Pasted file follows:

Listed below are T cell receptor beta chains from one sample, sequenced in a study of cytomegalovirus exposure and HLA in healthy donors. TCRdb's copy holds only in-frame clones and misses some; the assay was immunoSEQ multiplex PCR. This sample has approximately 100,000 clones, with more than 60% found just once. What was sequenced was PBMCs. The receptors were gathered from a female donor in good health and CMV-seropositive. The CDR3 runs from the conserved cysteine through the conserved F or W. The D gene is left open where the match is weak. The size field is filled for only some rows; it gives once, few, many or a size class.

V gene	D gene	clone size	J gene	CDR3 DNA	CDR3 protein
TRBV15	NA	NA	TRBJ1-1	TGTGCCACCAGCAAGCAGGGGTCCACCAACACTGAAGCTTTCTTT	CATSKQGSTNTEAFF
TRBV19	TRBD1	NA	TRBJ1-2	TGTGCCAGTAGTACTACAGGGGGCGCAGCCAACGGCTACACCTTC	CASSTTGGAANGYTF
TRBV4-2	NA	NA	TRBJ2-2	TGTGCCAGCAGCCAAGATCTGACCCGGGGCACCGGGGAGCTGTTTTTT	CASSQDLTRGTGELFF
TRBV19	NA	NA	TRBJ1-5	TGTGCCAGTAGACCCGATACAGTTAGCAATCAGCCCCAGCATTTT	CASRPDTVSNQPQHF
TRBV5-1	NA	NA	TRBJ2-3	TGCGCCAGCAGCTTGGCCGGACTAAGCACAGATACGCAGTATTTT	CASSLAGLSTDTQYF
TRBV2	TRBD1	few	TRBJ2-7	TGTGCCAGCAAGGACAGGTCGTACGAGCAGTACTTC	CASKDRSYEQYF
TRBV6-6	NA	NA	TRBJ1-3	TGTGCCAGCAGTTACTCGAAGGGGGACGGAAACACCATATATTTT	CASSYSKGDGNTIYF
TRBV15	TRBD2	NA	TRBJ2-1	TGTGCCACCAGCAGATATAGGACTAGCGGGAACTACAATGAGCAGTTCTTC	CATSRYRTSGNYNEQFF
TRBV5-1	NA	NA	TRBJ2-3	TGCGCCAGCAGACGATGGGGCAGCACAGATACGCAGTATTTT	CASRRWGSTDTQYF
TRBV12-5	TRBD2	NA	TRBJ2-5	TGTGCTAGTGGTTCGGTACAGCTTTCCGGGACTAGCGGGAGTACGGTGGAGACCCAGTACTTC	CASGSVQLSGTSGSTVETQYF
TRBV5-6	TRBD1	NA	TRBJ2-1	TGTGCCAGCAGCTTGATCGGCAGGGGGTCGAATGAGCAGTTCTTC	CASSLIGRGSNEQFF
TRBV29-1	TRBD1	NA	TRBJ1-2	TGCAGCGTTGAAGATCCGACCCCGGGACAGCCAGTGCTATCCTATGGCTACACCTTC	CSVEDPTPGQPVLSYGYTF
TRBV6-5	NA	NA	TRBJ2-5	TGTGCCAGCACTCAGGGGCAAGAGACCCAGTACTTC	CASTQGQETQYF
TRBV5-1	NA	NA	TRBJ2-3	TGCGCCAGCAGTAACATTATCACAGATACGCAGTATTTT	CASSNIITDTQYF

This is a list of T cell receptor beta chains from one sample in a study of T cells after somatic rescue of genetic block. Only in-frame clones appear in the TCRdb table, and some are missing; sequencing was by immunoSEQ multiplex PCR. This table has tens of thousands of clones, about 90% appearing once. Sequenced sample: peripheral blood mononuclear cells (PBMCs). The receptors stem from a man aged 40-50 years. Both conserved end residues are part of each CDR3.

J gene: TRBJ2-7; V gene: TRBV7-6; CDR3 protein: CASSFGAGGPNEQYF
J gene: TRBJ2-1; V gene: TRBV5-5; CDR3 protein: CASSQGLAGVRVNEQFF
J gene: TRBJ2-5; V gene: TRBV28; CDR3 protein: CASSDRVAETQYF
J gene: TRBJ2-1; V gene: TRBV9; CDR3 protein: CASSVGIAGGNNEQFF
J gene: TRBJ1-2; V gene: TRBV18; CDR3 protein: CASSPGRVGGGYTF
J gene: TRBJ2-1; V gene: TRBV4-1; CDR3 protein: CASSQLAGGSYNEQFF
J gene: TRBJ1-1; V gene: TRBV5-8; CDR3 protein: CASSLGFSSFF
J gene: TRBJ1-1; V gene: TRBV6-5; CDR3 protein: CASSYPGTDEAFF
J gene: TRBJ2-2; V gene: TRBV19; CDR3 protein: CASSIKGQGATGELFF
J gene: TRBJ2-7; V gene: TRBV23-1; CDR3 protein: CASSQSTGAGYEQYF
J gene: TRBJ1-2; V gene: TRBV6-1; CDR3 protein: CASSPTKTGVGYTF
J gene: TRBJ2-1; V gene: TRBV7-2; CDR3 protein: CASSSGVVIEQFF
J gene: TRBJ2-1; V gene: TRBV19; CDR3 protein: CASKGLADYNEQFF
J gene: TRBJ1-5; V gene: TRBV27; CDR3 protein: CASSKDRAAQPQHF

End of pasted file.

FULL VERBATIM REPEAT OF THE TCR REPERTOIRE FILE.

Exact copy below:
Listed below are T cell receptor beta chains from one sample, sequenced in a study of cytomegalovirus exposure and HLA in healthy donors. TCRdb's copy holds only in-frame clones and misses some; the assay was immunoSEQ multiplex PCR. This sample has approximately 100,000 clones, with more than 60% found just once. What was sequenced was PBMCs. The receptors were gathered from a female donor in good health and CMV-seropositive. The CDR3 runs from the conserved cysteine through the conserved F or W. The D gene is left open where the match is weak. The size field is filled for only some rows; it gives once, few, many or a size class.

V gene	D gene	clone size	J gene	CDR3 DNA	CDR3 protein
TRBV15	NA	NA	TRBJ1-1	TGTGCCACCAGCAAGCAGGGGTCCACCAACACTGAAGCTTTCTTT	CATSKQGSTNTEAFF
TRBV19	TRBD1	NA	TRBJ1-2	TGTGCCAGTAGTACTACAGGGGGCGCAGCCAACGGCTACACCTTC	CASSTTGGAANGYTF
TRBV4-2	NA	NA	TRBJ2-2	TGTGCCAGCAGCCAAGATCTGACCCGGGGCACCGGGGAGCTGTTTTTT	CASSQDLTRGTGELFF
TRBV19	NA	NA	TRBJ1-5	TGTGCCAGTAGACCCGATACAGTTAGCAATCAGCCCCAGCATTTT	CASRPDTVSNQPQHF
TRBV5-1	NA	NA	TRBJ2-3	TGCGCCAGCAGCTTGGCCGGACTAAGCACAGATACGCAGTATTTT	CASSLAGLSTDTQYF
TRBV2	TRBD1	few	TRBJ2-7	TGTGCCAGCAAGGACAGGTCGTACGAGCAGTACTTC	CASKDRSYEQYF
TRBV6-6	NA	NA	TRBJ1-3	TGTGCCAGCAGTTACTCGAAGGGGGACGGAAACACCATATATTTT	CASSYSKGDGNTIYF
TRBV15	TRBD2	NA	TRBJ2-1	TGTGCCACCAGCAGATATAGGACTAGCGGGAACTACAATGAGCAGTTCTTC	CATSRYRTSGNYNEQFF
TRBV5-1	NA	NA	TRBJ2-3	TGCGCCAGCAGACGATGGGGCAGCACAGATACGCAGTATTTT	CASRRWGSTDTQYF
TRBV12-5	TRBD2	NA	TRBJ2-5	TGTGCTAGTGGTTCGGTACAGCTTTCCGGGACTAGCGGGAGTACGGTGGAGACCCAGTACTTC	CASGSVQLSGTSGSTVETQYF
TRBV5-6	TRBD1	NA	TRBJ2-1	TGTGCCAGCAGCTTGATCGGCAGGGGGTCGAATGAGCAGTTCTTC	CASSLIGRGSNEQFF
TRBV29-1	TRBD1	NA	TRBJ1-2	TGCAGCGTTGAAGATCCGACCCCGGGACAGCCAGTGCTATCCTATGGCTACACCTTC	CSVEDPTPGQPVLSYGYTF
TRBV6-5	NA	NA	TRBJ2-5	TGTGCCAGCACTCAGGGGCAAGAGACCCAGTACTTC	CASTQGQETQYF
TRBV5-1	NA	NA	TRBJ2-3	TGCGCCAGCAGTAACATTATCACAGATACGCAGTATTTT	CASSNIITDTQYF

This is a list of T cell receptor beta chains from one sample in a study of T cells after somatic rescue of genetic block. Only in-frame clones appear in the TCRdb table, and some are missing; sequencing was by immunoSEQ multiplex PCR. This table has tens of thousands of clones, about 90% appearing once. Sequenced sample: peripheral blood mononuclear cells (PBMCs). The receptors stem from a man aged 40-50 years. Both conserved end residues are part of each CDR3.

J gene: TRBJ2-7; V gene: TRBV7-6; CDR3 protein: CASSFGAGGPNEQYF
J gene: TRBJ2-1; V gene: TRBV5-5; CDR3 protein: CASSQGLAGVRVNEQFF
J gene: TRBJ2-5; V gene: TRBV28; CDR3 protein: CASSDRVAETQYF
J gene: TRBJ2-1; V gene: TRBV9; CDR3 protein: CASSVGIAGGNNEQFF
J gene: TRBJ1-2; V gene: TRBV18; CDR3 protein: CASSPGRVGGGYTF
J gene: TRBJ2-1; V gene: TRBV4-1; CDR3 protein: CASSQLAGGSYNEQFF
J gene: TRBJ1-1; V gene: TRBV5-8; CDR3 protein: CASSLGFSSFF
J gene: TRBJ1-1; V gene: TRBV6-5; CDR3 protein: CASSYPGTDEAFF
J gene: TRBJ2-2; V gene: TRBV19; CDR3 protein: CASSIKGQGATGELFF
J gene: TRBJ2-7; V gene: TRBV23-1; CDR3 protein: CASSQSTGAGYEQYF
J gene: TRBJ1-2; V gene: TRBV6-1; CDR3 protein: CASSPTKTGVGYTF
J gene: TRBJ2-1; V gene: TRBV7-2; CDR3 protein: CASSSGVVIEQFF
J gene: TRBJ2-1; V gene: TRBV19; CDR3 protein: CASKGLADYNEQFF
J gene: TRBJ1-5; V gene: TRBV27; CDR3 protein: CASSKDRAAQPQHF